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    CDC Endorses Circumcision for Health Reasons

    Says benefits, including reduced chances of sexually transmitted diseases, outweigh risks

    WebMD News from HealthDay

    By Dennis Thompson

    HealthDay Reporter

    TUESDAY, Dec. 2, 2014 (HealthDay News) -- U.S. health officials are poised to endorse circumcision as a means of preventing HIV and other sexually transmitted diseases.

    The U.S. Centers for Disease Control and Prevention on Tuesday released its first-ever draft guidelines on circumcision that recommend that doctors counsel parents and uncircumcised males on the health benefits of the procedure.

    The guidelines do not outright call for circumcision of all male newborns, since that is a personal decision that may involve religious or cultural preferences, Dr. Jonathan Mermin, director of the CDC's National Center for HIV/AIDS, Viral Hepatitis, STD and TB Prevention, told the Associated Press.

    But "the scientific evidence is clear that the benefits outweigh the risks," Mermin said.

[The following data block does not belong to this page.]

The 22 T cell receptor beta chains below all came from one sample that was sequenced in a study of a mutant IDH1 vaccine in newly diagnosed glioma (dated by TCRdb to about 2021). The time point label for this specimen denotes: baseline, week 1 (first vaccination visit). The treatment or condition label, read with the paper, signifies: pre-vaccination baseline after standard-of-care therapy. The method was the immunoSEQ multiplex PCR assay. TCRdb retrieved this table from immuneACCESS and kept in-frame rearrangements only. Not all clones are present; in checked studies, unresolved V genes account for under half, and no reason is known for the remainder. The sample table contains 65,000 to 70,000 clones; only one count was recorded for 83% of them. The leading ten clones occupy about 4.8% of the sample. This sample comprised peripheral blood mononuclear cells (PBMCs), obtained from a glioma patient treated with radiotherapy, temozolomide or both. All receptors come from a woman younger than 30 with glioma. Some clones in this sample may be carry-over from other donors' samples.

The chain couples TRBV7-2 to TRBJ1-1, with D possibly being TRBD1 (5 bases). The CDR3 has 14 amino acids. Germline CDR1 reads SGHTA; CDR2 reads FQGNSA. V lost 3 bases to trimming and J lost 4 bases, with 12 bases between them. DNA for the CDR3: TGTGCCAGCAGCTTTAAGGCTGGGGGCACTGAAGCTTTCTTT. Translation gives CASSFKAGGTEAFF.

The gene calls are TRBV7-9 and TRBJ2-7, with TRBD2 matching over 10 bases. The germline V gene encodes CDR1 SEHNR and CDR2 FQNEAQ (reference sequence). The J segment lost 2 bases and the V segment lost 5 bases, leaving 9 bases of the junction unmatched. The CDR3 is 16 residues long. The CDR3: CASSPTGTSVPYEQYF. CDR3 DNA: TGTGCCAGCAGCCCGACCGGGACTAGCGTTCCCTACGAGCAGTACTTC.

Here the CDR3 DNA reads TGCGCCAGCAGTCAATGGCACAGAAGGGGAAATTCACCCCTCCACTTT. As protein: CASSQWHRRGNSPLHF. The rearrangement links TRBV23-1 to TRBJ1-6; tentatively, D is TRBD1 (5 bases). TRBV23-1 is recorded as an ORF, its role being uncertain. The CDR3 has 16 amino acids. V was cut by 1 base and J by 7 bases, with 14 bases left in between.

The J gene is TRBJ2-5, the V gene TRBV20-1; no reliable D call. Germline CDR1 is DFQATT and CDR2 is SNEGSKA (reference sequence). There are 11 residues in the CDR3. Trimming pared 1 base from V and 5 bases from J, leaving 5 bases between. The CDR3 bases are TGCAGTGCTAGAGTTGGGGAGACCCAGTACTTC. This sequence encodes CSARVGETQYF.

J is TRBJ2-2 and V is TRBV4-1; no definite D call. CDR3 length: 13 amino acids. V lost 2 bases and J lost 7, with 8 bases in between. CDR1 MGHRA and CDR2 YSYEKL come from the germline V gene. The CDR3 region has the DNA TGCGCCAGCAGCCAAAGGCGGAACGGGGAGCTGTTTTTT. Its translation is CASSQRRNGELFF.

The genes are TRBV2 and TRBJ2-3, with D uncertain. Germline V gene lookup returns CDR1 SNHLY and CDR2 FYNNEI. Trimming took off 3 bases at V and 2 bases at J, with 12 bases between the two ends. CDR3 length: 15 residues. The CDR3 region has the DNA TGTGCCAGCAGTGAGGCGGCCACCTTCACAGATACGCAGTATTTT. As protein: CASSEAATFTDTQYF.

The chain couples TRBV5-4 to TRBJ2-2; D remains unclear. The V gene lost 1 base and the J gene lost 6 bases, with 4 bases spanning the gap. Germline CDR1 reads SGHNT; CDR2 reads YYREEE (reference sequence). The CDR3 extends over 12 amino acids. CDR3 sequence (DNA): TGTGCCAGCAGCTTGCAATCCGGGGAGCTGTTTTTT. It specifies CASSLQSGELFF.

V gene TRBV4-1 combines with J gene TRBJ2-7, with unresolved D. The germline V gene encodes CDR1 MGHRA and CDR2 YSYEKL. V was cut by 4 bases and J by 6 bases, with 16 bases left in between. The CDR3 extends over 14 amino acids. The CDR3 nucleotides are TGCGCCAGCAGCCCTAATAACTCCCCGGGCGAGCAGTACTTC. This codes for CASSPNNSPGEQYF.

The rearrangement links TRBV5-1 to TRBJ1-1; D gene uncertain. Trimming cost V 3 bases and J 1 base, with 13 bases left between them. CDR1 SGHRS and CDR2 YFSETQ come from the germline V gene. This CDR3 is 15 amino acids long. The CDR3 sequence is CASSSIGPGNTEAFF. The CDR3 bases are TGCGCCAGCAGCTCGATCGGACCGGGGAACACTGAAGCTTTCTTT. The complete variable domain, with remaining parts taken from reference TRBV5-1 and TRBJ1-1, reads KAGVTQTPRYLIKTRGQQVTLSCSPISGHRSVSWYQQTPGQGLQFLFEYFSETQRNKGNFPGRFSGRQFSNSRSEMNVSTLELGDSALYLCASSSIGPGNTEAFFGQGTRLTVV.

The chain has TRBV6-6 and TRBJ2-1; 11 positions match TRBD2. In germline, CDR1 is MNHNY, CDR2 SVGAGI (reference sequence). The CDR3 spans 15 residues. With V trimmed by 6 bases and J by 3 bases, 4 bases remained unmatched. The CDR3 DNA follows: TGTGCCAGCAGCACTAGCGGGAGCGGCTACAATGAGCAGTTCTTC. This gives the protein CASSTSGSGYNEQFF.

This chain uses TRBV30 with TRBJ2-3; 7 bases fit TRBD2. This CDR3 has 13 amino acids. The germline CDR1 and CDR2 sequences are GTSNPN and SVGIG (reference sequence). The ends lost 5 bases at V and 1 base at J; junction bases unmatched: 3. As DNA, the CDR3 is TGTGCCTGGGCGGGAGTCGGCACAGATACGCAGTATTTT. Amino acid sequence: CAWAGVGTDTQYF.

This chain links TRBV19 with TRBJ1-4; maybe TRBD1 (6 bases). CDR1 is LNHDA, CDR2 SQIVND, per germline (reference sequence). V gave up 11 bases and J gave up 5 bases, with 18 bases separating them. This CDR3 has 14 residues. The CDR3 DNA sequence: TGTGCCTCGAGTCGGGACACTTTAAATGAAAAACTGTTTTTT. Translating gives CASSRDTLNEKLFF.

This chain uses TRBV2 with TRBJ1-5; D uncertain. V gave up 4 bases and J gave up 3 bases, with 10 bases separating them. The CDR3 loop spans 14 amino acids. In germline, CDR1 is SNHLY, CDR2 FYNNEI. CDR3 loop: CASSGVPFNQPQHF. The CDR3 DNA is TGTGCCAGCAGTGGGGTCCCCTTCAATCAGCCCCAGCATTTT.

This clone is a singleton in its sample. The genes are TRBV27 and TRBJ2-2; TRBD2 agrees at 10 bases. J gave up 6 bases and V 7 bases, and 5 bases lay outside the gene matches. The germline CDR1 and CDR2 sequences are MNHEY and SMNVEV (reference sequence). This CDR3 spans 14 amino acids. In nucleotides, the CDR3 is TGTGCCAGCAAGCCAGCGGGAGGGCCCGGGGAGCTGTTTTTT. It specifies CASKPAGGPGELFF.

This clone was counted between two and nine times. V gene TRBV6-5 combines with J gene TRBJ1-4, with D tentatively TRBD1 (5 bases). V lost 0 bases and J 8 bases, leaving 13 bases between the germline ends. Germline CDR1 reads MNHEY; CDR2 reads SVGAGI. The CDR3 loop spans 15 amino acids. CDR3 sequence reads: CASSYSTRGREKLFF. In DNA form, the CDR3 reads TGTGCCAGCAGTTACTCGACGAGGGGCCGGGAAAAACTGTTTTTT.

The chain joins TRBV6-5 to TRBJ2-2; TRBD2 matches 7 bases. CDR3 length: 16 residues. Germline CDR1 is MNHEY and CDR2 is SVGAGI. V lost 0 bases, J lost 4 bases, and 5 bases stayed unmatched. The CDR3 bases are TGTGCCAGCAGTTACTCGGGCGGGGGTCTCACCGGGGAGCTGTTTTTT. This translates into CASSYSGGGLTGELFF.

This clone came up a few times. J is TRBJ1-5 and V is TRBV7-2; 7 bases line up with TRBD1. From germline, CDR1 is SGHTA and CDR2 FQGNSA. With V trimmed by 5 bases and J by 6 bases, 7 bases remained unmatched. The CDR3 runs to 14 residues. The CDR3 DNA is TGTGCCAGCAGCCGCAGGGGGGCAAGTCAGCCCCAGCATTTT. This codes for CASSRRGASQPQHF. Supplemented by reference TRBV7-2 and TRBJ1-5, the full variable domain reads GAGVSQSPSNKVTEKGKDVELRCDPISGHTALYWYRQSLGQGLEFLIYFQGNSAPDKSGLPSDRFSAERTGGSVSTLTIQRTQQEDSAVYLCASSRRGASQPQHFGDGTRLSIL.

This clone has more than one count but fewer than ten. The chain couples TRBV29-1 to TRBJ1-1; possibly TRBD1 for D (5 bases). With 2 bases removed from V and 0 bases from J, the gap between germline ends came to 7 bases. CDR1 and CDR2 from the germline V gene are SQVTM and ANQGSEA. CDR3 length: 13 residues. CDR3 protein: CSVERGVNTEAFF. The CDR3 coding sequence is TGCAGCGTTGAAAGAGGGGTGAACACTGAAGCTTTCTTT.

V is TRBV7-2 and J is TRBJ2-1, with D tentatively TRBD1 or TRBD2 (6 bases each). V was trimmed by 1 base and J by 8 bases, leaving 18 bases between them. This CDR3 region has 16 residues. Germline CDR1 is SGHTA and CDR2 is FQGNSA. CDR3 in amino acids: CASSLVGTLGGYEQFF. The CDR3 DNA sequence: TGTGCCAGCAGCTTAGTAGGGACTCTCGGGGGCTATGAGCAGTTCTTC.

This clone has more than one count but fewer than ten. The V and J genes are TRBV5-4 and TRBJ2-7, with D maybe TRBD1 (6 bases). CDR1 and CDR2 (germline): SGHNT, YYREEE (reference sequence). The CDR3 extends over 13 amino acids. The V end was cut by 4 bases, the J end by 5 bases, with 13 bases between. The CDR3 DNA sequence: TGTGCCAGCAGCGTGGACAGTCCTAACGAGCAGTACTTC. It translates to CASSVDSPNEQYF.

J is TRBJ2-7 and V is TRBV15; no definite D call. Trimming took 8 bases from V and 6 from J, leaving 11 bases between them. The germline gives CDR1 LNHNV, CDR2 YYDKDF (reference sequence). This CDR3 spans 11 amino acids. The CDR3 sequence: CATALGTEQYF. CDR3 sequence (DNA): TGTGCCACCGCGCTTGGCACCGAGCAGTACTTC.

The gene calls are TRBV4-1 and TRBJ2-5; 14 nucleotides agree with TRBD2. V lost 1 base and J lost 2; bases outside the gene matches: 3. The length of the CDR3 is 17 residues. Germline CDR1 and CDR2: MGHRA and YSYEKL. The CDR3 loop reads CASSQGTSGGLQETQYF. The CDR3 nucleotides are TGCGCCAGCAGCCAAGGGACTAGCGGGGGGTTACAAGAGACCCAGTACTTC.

Circumcision involves the surgical removal of the foreskin covering the tip of the penis. Germs can collect and multiply under the foreskin, creating issues of hygiene.

    Clinical trials, many done in sub-Saharan Africa, have demonstrated that circumcision reduces HIV infection risk by 50 percent to 60 percent, the CDC guidelines note. The procedure also reduces by 30 percent the risk of contracting herpes and human papilloma virus (HPV), two pathogens believed to cause cancer of the penis.

    The guidelines do point out that circumcision has only been proven to prevent HIV and sexually transmitted diseases in men during vaginal sex. The procedure has not been proven to reduce the risk of infection through oral or anal sex, or to reduce the risk of HIV transmission to female partners.

    The scientific evidence is mixed regarding homosexual sex, the guidelines say, with some studies having shown that circumcision provides partial protection while other studies have not.

    Circumcision does reduce the risk of urinary tract infections in infants, according to the CDC guidelines.

    The most common risks associated with the procedure include bleeding and infection.

    Male circumcision rates in the United States declined between 1979 and 2010, dropping from almost 65 percent to slightly more than 58 percent, according to a CDC report issued last year.

    The new draft guidelines mirror an updated policy on circumcision released by the American Academy of Pediatrics in 2012.

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